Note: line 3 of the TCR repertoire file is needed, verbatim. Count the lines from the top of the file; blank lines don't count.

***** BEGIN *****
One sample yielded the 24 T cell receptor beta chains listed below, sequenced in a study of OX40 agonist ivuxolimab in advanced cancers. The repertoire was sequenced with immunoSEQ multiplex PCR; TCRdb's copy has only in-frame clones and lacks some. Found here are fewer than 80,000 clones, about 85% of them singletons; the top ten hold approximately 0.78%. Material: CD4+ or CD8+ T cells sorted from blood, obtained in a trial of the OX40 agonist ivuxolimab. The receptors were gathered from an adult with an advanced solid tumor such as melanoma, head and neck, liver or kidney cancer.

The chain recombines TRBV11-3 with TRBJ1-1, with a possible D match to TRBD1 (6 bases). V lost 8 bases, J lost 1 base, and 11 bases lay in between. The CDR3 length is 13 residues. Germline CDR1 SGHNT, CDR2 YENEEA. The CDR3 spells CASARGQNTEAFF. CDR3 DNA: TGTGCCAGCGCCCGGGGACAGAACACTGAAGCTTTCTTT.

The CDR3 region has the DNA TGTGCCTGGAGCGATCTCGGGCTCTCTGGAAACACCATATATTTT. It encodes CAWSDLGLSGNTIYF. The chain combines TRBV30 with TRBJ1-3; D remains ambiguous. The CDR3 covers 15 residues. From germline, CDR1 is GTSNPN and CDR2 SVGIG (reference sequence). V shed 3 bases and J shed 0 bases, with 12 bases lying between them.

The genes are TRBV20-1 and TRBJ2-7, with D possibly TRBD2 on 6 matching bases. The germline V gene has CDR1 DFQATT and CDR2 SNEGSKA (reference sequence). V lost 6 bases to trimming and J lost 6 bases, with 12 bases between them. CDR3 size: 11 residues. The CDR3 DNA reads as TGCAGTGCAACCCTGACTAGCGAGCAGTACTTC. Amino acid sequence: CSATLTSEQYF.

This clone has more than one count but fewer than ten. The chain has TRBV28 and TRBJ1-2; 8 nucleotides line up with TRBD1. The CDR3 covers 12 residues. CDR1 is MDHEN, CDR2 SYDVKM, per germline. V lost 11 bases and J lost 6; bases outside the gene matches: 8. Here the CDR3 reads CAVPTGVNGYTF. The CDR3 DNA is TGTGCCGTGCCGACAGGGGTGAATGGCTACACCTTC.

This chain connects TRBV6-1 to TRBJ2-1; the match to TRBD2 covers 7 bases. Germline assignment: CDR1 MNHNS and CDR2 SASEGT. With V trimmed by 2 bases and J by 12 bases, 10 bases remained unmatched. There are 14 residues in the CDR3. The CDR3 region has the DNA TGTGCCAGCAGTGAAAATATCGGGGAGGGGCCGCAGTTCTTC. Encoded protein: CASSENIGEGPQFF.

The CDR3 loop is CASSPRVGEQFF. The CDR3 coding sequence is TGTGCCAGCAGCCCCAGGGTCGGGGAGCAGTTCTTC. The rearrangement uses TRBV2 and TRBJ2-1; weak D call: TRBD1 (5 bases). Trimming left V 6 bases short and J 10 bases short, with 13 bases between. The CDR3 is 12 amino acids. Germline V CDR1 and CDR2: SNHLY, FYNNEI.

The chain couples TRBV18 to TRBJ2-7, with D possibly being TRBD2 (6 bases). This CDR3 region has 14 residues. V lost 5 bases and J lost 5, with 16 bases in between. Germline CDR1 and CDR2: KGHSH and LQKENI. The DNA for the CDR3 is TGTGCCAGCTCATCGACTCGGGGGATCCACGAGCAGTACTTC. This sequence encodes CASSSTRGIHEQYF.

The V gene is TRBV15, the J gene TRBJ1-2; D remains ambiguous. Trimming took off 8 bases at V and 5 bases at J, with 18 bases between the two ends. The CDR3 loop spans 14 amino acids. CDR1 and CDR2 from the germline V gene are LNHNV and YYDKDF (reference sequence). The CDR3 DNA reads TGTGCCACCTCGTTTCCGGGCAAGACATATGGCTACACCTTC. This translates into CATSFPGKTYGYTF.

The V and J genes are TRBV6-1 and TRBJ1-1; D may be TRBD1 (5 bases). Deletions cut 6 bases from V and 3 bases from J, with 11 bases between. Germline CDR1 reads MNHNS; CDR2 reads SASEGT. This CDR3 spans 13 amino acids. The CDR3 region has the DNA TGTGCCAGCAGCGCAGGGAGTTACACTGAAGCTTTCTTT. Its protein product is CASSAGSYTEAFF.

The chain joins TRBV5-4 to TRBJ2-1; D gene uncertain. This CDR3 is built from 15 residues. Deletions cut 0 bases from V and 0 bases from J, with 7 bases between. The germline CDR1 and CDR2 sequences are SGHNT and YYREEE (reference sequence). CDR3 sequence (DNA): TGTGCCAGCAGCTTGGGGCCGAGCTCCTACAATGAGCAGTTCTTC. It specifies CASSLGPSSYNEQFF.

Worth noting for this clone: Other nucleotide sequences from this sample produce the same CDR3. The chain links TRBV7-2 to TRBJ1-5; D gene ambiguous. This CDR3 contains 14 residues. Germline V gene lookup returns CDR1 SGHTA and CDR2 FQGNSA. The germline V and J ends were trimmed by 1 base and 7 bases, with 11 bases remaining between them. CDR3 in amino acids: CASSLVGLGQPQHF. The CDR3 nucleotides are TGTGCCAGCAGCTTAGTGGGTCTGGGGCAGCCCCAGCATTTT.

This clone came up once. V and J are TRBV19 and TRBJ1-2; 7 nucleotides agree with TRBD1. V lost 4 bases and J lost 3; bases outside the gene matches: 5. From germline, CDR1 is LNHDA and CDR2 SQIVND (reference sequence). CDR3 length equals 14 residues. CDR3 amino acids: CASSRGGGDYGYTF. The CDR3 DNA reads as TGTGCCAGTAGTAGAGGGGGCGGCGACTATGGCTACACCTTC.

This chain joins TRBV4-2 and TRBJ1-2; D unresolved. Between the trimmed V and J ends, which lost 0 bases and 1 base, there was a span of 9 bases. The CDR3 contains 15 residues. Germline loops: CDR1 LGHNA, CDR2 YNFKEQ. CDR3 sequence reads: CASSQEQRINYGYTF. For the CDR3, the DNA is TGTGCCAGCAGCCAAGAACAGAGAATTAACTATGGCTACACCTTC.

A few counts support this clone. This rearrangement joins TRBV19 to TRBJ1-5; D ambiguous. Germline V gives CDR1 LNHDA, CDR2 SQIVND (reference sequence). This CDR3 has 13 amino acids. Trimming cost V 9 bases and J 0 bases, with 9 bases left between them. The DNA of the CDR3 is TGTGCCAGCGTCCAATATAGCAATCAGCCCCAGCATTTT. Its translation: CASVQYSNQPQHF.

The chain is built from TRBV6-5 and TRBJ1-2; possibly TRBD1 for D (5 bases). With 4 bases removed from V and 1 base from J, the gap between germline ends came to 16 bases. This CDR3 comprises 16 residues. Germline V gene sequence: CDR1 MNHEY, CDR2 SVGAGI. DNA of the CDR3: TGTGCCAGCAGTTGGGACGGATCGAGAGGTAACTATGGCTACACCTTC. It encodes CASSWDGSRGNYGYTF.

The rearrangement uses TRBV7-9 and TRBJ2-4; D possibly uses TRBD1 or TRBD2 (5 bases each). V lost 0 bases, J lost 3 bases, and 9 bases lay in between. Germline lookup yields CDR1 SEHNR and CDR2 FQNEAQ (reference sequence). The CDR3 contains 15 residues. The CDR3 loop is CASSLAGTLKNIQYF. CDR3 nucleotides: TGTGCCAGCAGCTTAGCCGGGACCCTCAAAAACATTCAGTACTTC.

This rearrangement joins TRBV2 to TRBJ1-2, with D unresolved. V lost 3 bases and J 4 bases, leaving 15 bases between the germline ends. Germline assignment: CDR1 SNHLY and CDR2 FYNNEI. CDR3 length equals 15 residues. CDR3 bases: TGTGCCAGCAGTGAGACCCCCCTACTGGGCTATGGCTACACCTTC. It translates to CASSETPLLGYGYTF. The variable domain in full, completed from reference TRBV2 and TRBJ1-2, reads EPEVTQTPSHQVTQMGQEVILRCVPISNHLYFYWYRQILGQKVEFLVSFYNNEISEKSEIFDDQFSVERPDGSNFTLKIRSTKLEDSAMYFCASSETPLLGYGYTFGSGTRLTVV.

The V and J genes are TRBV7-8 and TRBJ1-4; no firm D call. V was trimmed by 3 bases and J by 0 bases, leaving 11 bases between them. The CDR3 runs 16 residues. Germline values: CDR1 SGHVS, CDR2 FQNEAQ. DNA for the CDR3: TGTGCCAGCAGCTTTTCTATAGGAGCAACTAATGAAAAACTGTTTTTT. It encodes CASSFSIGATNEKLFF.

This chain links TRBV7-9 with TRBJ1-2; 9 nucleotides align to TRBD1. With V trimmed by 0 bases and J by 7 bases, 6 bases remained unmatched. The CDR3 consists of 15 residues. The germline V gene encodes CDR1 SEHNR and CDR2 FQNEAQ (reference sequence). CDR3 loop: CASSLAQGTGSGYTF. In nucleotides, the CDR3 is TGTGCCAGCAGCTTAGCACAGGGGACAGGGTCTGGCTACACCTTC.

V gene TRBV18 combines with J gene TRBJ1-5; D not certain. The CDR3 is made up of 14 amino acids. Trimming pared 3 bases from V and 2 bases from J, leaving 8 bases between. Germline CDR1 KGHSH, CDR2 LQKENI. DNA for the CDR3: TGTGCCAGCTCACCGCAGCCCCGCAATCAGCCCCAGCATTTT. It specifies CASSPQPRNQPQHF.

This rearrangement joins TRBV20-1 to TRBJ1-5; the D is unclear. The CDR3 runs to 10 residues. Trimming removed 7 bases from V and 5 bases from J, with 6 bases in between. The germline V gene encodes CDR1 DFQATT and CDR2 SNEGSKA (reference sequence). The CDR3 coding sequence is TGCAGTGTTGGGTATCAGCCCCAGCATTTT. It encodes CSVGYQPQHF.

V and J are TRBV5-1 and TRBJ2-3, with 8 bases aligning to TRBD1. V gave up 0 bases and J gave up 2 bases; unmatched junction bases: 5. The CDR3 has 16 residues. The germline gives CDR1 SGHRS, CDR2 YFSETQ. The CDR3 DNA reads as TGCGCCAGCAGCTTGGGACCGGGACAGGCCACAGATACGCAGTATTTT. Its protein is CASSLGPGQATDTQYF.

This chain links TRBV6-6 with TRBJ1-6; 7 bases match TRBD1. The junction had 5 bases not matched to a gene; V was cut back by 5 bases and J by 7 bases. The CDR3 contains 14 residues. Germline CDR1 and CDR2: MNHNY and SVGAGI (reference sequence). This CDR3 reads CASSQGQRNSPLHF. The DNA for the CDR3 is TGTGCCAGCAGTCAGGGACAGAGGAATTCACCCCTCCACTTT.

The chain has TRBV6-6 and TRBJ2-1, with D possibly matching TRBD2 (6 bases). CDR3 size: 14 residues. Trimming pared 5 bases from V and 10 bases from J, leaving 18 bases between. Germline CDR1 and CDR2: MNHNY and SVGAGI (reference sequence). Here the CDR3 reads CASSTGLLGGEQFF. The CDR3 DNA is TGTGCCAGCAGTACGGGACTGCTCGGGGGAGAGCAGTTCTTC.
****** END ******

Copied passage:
The CDR3 region has the DNA TGTGCCTGGAGCGATCTCGGGCTCTCTGGAAACACCATATATTTT. It encodes CAWSDLGLSGNTIYF. The chain combines TRBV30 with TRBJ1-3; D remains ambiguous. The CDR3 covers 15 residues. From germline, CDR1 is GTSNPN and CDR2 SVGIG (reference sequence). V shed 3 bases and J shed 0 bases, with 12 bases lying between them.